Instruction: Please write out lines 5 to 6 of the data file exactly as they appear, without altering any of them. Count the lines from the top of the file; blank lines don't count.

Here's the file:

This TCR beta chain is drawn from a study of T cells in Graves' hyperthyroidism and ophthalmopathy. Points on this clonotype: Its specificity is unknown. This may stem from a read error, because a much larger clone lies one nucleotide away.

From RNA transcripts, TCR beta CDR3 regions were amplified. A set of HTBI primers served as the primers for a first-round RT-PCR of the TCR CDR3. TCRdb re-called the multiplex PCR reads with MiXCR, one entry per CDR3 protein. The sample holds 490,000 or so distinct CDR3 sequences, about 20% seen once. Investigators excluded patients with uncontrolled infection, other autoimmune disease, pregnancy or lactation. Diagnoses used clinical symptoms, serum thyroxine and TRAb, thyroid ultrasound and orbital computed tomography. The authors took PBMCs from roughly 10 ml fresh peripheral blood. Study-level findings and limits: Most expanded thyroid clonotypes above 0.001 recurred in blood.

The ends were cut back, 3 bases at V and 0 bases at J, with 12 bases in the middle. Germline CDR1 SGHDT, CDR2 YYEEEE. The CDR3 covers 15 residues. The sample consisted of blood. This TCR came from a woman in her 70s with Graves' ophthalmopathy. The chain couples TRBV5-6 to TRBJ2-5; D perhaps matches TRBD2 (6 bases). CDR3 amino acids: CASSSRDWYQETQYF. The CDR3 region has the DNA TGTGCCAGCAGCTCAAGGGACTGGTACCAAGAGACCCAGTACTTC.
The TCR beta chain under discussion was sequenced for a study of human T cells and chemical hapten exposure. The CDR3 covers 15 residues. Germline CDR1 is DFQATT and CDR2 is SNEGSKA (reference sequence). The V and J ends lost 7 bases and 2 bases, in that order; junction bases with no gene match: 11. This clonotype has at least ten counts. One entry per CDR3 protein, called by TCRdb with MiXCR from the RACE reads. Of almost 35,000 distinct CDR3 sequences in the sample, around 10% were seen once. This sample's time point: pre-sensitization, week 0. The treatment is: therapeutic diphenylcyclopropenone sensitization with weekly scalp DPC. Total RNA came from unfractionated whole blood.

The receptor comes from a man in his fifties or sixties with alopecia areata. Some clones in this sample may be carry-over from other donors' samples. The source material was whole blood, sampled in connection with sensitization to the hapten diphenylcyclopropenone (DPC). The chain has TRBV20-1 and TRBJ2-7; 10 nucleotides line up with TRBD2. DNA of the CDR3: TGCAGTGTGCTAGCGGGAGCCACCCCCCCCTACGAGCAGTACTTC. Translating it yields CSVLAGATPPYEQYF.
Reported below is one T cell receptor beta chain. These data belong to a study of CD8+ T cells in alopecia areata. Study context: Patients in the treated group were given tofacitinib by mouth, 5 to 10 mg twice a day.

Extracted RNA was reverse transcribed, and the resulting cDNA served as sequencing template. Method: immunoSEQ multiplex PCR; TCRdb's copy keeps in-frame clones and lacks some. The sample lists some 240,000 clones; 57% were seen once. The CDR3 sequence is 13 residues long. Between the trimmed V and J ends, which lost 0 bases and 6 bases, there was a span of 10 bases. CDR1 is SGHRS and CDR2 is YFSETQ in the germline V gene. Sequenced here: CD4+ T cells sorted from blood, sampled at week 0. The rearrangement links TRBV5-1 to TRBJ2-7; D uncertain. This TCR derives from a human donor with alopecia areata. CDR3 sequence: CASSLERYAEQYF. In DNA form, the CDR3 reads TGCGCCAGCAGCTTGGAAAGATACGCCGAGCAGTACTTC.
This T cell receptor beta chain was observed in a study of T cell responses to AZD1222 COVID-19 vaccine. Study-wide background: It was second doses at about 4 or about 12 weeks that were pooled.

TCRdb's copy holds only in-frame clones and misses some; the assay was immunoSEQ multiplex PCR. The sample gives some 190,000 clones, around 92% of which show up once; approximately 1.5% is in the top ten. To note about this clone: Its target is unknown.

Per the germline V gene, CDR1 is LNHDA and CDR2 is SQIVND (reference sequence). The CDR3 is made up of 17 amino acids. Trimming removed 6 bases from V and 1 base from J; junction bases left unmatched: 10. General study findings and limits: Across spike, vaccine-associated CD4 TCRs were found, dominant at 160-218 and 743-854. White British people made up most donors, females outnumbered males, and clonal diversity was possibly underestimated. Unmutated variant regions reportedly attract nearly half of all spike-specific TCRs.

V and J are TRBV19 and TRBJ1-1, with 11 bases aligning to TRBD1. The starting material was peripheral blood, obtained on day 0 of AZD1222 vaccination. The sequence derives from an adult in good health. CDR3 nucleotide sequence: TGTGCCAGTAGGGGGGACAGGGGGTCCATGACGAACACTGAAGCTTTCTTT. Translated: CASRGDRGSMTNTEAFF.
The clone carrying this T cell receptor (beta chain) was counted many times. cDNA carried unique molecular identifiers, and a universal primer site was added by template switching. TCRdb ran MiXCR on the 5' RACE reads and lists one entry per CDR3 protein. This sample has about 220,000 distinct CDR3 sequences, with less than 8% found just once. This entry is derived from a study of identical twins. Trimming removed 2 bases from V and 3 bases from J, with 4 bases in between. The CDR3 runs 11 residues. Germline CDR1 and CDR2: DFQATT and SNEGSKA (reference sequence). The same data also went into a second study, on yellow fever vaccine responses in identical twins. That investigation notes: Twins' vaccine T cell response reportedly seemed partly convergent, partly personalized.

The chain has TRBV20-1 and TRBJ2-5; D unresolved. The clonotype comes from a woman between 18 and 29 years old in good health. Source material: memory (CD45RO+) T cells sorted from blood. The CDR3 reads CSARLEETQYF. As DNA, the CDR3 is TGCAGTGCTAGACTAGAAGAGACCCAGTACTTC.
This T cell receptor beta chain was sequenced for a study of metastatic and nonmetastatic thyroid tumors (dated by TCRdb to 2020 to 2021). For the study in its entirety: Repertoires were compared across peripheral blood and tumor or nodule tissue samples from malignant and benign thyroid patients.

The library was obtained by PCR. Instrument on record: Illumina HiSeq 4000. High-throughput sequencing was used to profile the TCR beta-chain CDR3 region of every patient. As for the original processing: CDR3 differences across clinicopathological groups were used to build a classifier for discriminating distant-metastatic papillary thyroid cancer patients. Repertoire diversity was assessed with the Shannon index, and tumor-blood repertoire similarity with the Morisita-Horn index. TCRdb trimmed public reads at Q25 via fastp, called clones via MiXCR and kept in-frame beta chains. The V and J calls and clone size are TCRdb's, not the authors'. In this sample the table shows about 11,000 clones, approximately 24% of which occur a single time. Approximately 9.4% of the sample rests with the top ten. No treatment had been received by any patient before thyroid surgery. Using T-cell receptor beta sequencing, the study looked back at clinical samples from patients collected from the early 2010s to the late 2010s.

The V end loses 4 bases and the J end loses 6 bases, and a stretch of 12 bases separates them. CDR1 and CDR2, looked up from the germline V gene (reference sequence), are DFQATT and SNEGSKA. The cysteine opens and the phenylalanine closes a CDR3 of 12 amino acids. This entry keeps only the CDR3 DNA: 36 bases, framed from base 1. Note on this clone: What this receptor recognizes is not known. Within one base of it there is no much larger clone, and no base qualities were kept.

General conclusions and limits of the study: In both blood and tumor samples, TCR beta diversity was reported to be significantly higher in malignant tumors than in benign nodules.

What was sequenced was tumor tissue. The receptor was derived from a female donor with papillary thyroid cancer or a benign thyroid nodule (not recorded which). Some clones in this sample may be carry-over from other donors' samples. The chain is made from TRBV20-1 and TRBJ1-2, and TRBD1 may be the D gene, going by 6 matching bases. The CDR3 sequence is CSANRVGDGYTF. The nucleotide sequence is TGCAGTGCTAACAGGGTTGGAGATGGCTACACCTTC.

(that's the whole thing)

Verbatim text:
The receptor comes from a man in his fifties or sixties with alopecia areata. Some clones in this sample may be carry-over from other donors' samples. The source material was whole blood, sampled in connection with sensitization to the hapten diphenylcyclopropenone (DPC). The chain has TRBV20-1 and TRBJ2-7; 10 nucleotides line up with TRBD2. DNA of the CDR3: TGCAGTGTGCTAGCGGGAGCCACCCCCCCCTACGAGCAGTACTTC. Translating it yields CSVLAGATPPYEQYF.
Reported below is one T cell receptor beta chain. These data belong to a study of CD8+ T cells in alopecia areata. Study context: Patients in the treated group were given tofacitinib by mouth, 5 to 10 mg twice a day.